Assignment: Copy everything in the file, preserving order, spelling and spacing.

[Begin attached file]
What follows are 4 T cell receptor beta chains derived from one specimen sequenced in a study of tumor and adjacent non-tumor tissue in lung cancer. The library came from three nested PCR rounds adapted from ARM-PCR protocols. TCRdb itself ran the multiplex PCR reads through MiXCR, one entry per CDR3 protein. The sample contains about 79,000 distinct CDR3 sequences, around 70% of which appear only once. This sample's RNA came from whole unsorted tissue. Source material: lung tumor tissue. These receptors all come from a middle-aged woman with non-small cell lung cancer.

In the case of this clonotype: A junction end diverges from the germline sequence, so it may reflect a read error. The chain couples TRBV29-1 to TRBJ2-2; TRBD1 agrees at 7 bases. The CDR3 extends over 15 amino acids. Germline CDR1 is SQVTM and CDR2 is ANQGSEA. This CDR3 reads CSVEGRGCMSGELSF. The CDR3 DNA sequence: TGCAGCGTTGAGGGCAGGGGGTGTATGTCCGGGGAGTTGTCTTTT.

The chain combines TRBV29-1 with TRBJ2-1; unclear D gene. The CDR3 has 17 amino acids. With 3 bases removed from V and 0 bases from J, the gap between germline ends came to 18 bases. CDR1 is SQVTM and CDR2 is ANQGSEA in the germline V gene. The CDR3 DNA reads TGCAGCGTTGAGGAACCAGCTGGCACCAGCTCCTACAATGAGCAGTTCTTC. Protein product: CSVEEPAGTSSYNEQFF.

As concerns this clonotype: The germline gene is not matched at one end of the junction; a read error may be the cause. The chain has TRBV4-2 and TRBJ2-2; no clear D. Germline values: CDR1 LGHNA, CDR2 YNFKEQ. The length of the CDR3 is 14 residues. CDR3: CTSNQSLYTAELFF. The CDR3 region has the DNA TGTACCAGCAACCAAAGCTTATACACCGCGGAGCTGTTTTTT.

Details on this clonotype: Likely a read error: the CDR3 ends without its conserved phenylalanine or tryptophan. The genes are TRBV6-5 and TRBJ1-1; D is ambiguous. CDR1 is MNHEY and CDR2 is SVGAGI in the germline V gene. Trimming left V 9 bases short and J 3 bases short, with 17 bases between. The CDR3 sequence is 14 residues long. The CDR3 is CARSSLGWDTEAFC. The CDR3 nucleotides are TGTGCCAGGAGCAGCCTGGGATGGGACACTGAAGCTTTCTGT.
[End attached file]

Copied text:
What follows are 4 T cell receptor beta chains derived from one specimen sequenced in a study of tumor and adjacent non-tumor tissue in lung cancer. The library came from three nested PCR rounds adapted from ARM-PCR protocols. TCRdb itself ran the multiplex PCR reads through MiXCR, one entry per CDR3 protein. The sample contains about 79,000 distinct CDR3 sequences, around 70% of which appear only once. This sample's RNA came from whole unsorted tissue. Source material: lung tumor tissue. These receptors all come from a middle-aged woman with non-small cell lung cancer.

In the case of this clonotype: A junction end diverges from the germline sequence, so it may reflect a read error. The chain couples TRBV29-1 to TRBJ2-2; TRBD1 agrees at 7 bases. The CDR3 extends over 15 amino acids. Germline CDR1 is SQVTM and CDR2 is ANQGSEA. This CDR3 reads CSVEGRGCMSGELSF. The CDR3 DNA sequence: TGCAGCGTTGAGGGCAGGGGGTGTATGTCCGGGGAGTTGTCTTTT.

The chain combines TRBV29-1 with TRBJ2-1; unclear D gene. The CDR3 has 17 amino acids. With 3 bases removed from V and 0 bases from J, the gap between germline ends came to 18 bases. CDR1 is SQVTM and CDR2 is ANQGSEA in the germline V gene. The CDR3 DNA reads TGCAGCGTTGAGGAACCAGCTGGCACCAGCTCCTACAATGAGCAGTTCTTC. Protein product: CSVEEPAGTSSYNEQFF.

As concerns this clonotype: The germline gene is not matched at one end of the junction; a read error may be the cause. The chain has TRBV4-2 and TRBJ2-2; no clear D. Germline values: CDR1 LGHNA, CDR2 YNFKEQ. The length of the CDR3 is 14 residues. CDR3: CTSNQSLYTAELFF. The CDR3 region has the DNA TGTACCAGCAACCAAAGCTTATACACCGCGGAGCTGTTTTTT.

Details on this clonotype: Likely a read error: the CDR3 ends without its conserved phenylalanine or tryptophan. The genes are TRBV6-5 and TRBJ1-1; D is ambiguous. CDR1 is MNHEY and CDR2 is SVGAGI in the germline V gene. Trimming left V 9 bases short and J 3 bases short, with 17 bases between. The CDR3 sequence is 14 residues long. The CDR3 is CARSSLGWDTEAFC. The CDR3 nucleotides are TGTGCCAGGAGCAGCCTGGGATGGGACACTGAAGCTTTCTGT.